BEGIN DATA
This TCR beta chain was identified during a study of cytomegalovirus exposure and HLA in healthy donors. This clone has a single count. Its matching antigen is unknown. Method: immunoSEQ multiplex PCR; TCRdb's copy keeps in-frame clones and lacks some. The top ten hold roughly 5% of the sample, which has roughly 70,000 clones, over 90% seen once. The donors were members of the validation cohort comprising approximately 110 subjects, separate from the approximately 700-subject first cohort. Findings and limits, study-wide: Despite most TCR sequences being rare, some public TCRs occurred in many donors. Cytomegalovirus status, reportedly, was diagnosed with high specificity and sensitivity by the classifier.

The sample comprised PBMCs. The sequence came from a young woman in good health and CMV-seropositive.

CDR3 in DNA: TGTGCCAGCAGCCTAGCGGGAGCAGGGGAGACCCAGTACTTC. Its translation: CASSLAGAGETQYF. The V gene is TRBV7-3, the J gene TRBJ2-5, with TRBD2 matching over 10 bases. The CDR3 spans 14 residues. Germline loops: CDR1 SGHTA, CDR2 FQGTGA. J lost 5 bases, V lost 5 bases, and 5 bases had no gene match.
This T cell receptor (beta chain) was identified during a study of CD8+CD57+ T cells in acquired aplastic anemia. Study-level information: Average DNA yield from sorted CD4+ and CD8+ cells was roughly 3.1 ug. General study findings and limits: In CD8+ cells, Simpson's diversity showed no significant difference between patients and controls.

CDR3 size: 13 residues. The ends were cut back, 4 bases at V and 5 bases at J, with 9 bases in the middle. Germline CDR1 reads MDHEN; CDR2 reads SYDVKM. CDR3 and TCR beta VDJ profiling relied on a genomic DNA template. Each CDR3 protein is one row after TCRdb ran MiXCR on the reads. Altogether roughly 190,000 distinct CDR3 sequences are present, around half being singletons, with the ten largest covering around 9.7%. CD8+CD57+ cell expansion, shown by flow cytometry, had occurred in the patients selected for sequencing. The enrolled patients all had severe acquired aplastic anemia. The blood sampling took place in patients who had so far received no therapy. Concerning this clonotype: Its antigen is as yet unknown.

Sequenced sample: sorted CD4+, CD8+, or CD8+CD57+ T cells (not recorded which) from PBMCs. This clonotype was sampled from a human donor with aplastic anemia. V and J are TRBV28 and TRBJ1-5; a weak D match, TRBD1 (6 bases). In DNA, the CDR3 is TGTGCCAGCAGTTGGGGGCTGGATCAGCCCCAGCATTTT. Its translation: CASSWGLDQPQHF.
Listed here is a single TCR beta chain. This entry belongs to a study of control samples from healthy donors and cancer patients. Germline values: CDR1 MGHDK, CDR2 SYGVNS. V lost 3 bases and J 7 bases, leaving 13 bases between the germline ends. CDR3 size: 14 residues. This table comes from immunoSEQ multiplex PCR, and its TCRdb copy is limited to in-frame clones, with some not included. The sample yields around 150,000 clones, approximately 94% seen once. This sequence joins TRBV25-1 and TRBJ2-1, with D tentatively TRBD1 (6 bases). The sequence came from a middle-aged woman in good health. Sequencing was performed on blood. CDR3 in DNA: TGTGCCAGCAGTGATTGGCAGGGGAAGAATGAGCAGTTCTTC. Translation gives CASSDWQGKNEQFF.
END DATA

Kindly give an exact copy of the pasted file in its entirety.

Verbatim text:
This TCR beta chain was identified during a study of cytomegalovirus exposure and HLA in healthy donors. This clone has a single count. Its matching antigen is unknown. Method: immunoSEQ multiplex PCR; TCRdb's copy keeps in-frame clones and lacks some. The top ten hold roughly 5% of the sample, which has roughly 70,000 clones, over 90% seen once. The donors were members of the validation cohort comprising approximately 110 subjects, separate from the approximately 700-subject first cohort. Findings and limits, study-wide: Despite most TCR sequences being rare, some public TCRs occurred in many donors. Cytomegalovirus status, reportedly, was diagnosed with high specificity and sensitivity by the classifier.

The sample comprised PBMCs. The sequence came from a young woman in good health and CMV-seropositive.

CDR3 in DNA: TGTGCCAGCAGCCTAGCGGGAGCAGGGGAGACCCAGTACTTC. Its translation: CASSLAGAGETQYF. The V gene is TRBV7-3, the J gene TRBJ2-5, with TRBD2 matching over 10 bases. The CDR3 spans 14 residues. Germline loops: CDR1 SGHTA, CDR2 FQGTGA. J lost 5 bases, V lost 5 bases, and 5 bases had no gene match.
This T cell receptor (beta chain) was identified during a study of CD8+CD57+ T cells in acquired aplastic anemia. Study-level information: Average DNA yield from sorted CD4+ and CD8+ cells was roughly 3.1 ug. General study findings and limits: In CD8+ cells, Simpson's diversity showed no significant difference between patients and controls.

CDR3 size: 13 residues. The ends were cut back, 4 bases at V and 5 bases at J, with 9 bases in the middle. Germline CDR1 reads MDHEN; CDR2 reads SYDVKM. CDR3 and TCR beta VDJ profiling relied on a genomic DNA template. Each CDR3 protein is one row after TCRdb ran MiXCR on the reads. Altogether roughly 190,000 distinct CDR3 sequences are present, around half being singletons, with the ten largest covering around 9.7%. CD8+CD57+ cell expansion, shown by flow cytometry, had occurred in the patients selected for sequencing. The enrolled patients all had severe acquired aplastic anemia. The blood sampling took place in patients who had so far received no therapy. Concerning this clonotype: Its antigen is as yet unknown.

Sequenced sample: sorted CD4+, CD8+, or CD8+CD57+ T cells (not recorded which) from PBMCs. This clonotype was sampled from a human donor with aplastic anemia. V and J are TRBV28 and TRBJ1-5; a weak D match, TRBD1 (6 bases). In DNA, the CDR3 is TGTGCCAGCAGTTGGGGGCTGGATCAGCCCCAGCATTTT. Its translation: CASSWGLDQPQHF.
Listed here is a single TCR beta chain. This entry belongs to a study of control samples from healthy donors and cancer patients. Germline values: CDR1 MGHDK, CDR2 SYGVNS. V lost 3 bases and J 7 bases, leaving 13 bases between the germline ends. CDR3 size: 14 residues. This table comes from immunoSEQ multiplex PCR, and its TCRdb copy is limited to in-frame clones, with some not included. The sample yields around 150,000 clones, approximately 94% seen once. This sequence joins TRBV25-1 and TRBJ2-1, with D tentatively TRBD1 (6 bases). The sequence came from a middle-aged woman in good health. Sequencing was performed on blood. CDR3 in DNA: TGTGCCAGCAGTGATTGGCAGGGGAAGAATGAGCAGTTCTTC. Translation gives CASSDWQGKNEQFF.